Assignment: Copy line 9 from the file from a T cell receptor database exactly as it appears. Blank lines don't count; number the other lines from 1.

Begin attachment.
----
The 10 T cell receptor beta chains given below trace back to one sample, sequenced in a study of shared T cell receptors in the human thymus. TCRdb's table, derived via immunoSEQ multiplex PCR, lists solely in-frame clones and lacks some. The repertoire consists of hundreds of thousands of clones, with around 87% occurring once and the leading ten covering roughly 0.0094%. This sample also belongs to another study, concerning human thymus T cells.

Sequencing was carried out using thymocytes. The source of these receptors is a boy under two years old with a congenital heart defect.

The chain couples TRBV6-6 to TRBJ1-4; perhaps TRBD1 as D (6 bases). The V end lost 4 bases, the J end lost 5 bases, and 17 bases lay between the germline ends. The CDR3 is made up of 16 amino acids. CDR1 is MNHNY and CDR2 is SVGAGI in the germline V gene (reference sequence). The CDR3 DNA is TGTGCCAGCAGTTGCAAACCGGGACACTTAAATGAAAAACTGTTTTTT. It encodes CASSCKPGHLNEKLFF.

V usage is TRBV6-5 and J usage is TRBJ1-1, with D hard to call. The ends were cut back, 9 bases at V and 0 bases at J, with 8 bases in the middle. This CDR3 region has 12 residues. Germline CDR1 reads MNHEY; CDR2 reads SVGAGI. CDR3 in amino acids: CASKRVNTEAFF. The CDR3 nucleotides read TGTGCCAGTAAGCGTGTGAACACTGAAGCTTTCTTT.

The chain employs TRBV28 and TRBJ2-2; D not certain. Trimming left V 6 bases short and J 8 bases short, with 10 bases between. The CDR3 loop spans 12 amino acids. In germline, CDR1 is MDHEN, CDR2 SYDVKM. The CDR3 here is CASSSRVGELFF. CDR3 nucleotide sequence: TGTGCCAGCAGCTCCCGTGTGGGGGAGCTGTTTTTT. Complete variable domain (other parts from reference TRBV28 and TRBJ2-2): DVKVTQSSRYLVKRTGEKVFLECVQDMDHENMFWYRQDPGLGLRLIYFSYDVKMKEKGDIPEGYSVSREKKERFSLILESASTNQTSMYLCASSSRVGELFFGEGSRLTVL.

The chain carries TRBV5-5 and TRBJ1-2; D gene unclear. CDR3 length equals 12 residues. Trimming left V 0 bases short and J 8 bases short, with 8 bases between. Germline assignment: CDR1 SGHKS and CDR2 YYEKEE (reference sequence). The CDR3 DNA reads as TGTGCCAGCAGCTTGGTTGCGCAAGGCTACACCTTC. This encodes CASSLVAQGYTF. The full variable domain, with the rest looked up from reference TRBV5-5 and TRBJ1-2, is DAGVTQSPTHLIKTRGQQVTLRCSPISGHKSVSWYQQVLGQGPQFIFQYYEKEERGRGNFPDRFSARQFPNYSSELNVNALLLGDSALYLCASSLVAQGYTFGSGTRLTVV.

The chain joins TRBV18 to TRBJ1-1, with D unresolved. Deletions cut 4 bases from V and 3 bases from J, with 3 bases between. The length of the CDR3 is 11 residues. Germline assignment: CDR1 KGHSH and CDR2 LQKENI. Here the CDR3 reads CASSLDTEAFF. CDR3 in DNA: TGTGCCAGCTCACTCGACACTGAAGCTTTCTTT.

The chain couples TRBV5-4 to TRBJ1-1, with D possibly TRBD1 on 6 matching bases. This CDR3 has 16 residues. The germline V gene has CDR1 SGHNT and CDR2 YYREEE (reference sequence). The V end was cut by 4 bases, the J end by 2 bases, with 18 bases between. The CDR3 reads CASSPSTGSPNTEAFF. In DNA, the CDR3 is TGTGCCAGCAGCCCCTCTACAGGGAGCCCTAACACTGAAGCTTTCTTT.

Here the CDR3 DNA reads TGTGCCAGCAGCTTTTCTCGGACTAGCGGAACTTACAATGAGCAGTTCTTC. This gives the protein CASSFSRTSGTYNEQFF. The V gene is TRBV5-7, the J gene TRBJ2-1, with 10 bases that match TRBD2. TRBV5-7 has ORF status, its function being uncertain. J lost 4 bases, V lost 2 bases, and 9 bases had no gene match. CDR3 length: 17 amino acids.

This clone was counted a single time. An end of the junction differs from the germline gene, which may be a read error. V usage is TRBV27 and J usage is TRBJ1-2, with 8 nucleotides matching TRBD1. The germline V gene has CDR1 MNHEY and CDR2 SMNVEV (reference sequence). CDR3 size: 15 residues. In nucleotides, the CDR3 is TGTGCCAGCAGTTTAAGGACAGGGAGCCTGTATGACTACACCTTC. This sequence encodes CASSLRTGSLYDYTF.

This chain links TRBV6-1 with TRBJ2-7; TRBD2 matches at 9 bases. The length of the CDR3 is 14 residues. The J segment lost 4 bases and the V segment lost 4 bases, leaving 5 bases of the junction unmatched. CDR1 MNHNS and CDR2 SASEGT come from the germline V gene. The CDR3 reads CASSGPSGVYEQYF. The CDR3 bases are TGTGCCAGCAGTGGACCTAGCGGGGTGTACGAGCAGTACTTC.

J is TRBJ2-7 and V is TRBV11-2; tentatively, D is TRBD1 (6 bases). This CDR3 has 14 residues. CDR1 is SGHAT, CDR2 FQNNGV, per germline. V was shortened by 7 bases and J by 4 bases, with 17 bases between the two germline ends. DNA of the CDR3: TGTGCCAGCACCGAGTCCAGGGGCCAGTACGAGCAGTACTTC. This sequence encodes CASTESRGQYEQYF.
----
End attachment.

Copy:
Here the CDR3 DNA reads TGTGCCAGCAGCTTTTCTCGGACTAGCGGAACTTACAATGAGCAGTTCTTC. This gives the protein CASSFSRTSGTYNEQFF. The V gene is TRBV5-7, the J gene TRBJ2-1, with 10 bases that match TRBD2. TRBV5-7 has ORF status, its function being uncertain. J lost 4 bases, V lost 2 bases, and 9 bases had no gene match. CDR3 length: 17 amino acids.